Fortune 500 CEOs and top execs reveal what to do in your 20s to set yourself up for an awesome career

Sheryl Sandberg FacebookKevork Djansezian/Getty ImagesSheryl Sandberg’s advice to 20-somethings: take big risks and find a rocket ship.

If you want to run the business world someday, you need to start building an awesome career for yourself early.

Current and former Fortune 500 executives have given some great career advice on Business Insider’s podcast, “Success! How I Did It.”

From Sheryl Sandberg to Steve Ballmer, we pulled the best advice they gave for 20-somethings who have big business ambitions.

And if you’re hunting for more career advice, be sure to subscribe to the podcast on Acast or iTunes so you don’t miss the next interview.

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Oath CEO Tim Armstrong tells his kids to be true to themselves, and to be honest with others

Tim Armstrong, CEO of Oath, which oversees Yahoo and AOL under Verizon. Before Oath and AOL, Armstrong was an executive at Google.

Tim Armstrong: To thine own self be true. What you see is what you get. If you interact with me, this is who I am, love me or hate me. And I think being authentic is important.

The second thing is, the mentor crew I have. I have a bunch of advice I always give to younger people, but one of them is to build your personal entourage or board of directors.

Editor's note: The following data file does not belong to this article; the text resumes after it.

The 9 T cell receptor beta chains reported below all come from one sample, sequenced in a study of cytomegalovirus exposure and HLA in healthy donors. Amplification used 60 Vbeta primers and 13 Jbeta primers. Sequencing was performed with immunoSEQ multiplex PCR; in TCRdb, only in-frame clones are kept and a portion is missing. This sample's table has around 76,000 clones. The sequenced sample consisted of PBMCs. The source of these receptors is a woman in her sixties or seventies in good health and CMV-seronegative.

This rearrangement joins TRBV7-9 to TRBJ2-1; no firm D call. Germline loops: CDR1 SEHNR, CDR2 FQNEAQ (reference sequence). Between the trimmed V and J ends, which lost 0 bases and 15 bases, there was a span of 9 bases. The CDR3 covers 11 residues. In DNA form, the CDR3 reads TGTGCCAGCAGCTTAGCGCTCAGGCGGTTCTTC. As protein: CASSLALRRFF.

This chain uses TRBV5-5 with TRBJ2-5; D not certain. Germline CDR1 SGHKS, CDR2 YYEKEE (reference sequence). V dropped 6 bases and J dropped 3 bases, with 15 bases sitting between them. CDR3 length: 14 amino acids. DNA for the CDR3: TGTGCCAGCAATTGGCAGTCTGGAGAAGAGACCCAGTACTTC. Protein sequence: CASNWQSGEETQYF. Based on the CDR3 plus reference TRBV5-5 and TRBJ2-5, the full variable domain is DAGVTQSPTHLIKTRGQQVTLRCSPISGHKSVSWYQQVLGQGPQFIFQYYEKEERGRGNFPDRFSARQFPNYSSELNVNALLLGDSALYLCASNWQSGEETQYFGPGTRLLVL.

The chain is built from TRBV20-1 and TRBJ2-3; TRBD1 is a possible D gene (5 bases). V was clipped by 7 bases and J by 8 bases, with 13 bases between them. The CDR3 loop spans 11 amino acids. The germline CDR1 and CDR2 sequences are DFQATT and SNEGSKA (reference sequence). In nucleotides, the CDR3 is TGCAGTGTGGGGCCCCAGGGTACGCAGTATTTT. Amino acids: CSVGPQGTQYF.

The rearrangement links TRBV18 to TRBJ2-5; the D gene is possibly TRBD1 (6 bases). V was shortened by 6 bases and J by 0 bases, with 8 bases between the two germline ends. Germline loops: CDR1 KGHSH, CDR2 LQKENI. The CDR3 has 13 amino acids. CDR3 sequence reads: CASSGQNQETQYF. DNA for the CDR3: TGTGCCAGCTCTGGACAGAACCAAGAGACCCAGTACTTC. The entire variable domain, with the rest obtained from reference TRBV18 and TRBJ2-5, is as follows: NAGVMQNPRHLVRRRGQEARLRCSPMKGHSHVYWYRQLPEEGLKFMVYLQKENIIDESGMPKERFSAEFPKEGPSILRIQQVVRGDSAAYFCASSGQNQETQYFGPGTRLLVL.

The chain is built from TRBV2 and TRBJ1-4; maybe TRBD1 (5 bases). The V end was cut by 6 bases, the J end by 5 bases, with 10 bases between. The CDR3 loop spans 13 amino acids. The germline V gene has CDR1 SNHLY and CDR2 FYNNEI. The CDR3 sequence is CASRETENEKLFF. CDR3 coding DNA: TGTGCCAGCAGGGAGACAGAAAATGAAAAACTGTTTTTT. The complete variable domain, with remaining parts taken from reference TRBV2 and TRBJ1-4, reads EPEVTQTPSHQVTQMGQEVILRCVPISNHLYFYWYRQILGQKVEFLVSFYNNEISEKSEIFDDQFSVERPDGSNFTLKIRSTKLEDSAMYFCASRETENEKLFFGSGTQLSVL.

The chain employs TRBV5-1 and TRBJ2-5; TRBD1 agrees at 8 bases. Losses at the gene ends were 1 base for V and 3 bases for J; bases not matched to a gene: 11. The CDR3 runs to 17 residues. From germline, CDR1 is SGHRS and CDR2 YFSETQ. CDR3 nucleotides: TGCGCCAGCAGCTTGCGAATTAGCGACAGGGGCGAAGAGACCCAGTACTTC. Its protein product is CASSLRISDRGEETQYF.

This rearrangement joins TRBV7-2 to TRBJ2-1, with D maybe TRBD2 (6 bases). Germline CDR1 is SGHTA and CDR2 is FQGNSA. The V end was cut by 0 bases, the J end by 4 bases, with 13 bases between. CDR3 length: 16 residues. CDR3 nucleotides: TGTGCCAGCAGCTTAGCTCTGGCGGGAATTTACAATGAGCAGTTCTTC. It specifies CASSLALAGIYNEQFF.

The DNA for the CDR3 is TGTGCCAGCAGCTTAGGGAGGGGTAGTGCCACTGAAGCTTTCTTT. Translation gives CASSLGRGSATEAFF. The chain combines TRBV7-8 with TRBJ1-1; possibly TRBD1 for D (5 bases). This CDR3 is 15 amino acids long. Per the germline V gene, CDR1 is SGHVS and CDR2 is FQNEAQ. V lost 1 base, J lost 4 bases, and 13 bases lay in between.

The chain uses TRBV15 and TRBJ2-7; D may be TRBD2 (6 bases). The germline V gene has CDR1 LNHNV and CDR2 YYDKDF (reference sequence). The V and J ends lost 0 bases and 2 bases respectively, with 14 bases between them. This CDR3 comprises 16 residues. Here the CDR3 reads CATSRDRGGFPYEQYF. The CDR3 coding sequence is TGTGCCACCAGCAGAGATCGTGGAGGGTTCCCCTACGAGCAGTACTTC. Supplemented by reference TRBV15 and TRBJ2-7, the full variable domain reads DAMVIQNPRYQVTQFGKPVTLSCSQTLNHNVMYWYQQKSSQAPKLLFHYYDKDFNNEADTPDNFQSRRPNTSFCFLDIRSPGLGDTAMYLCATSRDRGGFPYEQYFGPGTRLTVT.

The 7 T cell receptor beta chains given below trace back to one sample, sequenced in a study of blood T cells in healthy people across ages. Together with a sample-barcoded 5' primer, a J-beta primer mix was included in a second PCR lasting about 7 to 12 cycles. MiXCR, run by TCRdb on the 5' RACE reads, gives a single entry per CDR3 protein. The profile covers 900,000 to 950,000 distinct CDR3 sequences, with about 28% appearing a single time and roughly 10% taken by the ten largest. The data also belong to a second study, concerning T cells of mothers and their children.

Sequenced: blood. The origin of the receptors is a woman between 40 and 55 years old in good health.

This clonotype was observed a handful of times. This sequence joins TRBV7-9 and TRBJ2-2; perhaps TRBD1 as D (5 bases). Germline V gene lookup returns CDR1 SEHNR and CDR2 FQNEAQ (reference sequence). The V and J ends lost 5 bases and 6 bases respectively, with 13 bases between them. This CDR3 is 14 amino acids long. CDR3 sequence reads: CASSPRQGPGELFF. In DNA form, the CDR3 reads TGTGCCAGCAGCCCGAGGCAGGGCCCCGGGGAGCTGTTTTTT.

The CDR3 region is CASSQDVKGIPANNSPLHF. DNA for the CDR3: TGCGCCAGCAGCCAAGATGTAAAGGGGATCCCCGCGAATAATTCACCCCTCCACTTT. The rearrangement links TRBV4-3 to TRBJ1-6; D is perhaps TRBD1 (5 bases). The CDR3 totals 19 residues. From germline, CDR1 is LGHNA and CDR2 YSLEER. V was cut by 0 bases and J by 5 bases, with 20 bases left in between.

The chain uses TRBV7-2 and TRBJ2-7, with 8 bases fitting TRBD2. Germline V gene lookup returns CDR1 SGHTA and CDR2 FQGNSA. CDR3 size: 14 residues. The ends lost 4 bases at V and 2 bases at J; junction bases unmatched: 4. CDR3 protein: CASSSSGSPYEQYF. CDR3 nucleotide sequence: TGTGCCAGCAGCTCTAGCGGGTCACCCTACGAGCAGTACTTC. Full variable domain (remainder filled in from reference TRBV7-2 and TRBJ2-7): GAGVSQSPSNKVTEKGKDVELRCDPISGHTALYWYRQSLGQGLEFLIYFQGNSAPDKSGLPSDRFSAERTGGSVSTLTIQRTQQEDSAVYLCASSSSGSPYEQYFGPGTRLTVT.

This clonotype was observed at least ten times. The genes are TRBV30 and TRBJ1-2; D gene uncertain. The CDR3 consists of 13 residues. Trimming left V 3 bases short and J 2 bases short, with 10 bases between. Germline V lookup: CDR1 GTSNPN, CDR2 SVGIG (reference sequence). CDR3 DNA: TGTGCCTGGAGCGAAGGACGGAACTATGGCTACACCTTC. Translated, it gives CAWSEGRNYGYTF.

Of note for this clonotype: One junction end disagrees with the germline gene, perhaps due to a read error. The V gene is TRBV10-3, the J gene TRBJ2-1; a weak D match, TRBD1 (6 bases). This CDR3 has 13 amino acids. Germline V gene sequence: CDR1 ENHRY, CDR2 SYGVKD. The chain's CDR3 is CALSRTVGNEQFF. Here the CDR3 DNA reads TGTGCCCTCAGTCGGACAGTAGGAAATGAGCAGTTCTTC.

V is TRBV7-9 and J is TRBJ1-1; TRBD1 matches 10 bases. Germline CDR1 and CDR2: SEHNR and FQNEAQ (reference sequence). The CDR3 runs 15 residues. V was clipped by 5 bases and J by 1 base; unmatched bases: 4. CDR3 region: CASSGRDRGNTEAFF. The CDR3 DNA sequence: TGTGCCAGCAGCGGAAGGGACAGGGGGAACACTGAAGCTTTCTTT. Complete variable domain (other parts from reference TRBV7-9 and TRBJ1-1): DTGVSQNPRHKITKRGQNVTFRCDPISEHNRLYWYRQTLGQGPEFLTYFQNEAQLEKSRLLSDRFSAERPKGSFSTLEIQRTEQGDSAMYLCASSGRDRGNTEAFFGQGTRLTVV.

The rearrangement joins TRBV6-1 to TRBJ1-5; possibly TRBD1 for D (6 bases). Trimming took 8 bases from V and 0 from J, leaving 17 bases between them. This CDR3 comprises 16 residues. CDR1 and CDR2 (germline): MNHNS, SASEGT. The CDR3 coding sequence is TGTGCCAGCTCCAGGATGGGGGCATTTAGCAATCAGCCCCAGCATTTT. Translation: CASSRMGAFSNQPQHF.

I have five or eight people outside the company I rely on. I have one person, David Bell, who used to be the CEO of IPG. He's in our office almost every day. I meet with him every Friday. And every Friday he starts by telling me everything I'm doing wrong overall. For me, it's the most helpful meeting of the week because it always resets me back to, 'OK, what am I supposed to be doing as a leader? What's my job? What are those things?' If you're yourself, and you're authentic, and you're honest and direct.

The other thing I've learned from David and people like (former Starbucks CEO) Howard Schultz and (American Express CEO) Ken Chenault and other people like that who have mentored me over time is, just be direct with people.

I did an all-company meeting with AOL and Yahoo yesterday. I got asked if there are going to be impacts from doing the deal. I said, 'Yes, there are. That's what happens when two companies come together.'

I'm not going to beat around the bush. We're going to try to do the least amount we possibly can, but the bottom line is, that's part of what's happening with the deal and I want to be direct about it. So that directness, I think, helps a lot, and being honest with yourself.

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Former Apple CEO and Pepsi president John Sculley says it helps to think like an entrepreneur, and to always look for a better way to do things.

Brad Barket / Stringer / Getty Images

John Sculley: I was always insatiably curious. I still am. I kept observing -- when I was working in bottling plants, resetting shelves in supermarkets, out on the trade, talking to other Pepsi bottlers, observing, thinking, asking questions, you know. Why is it done this way?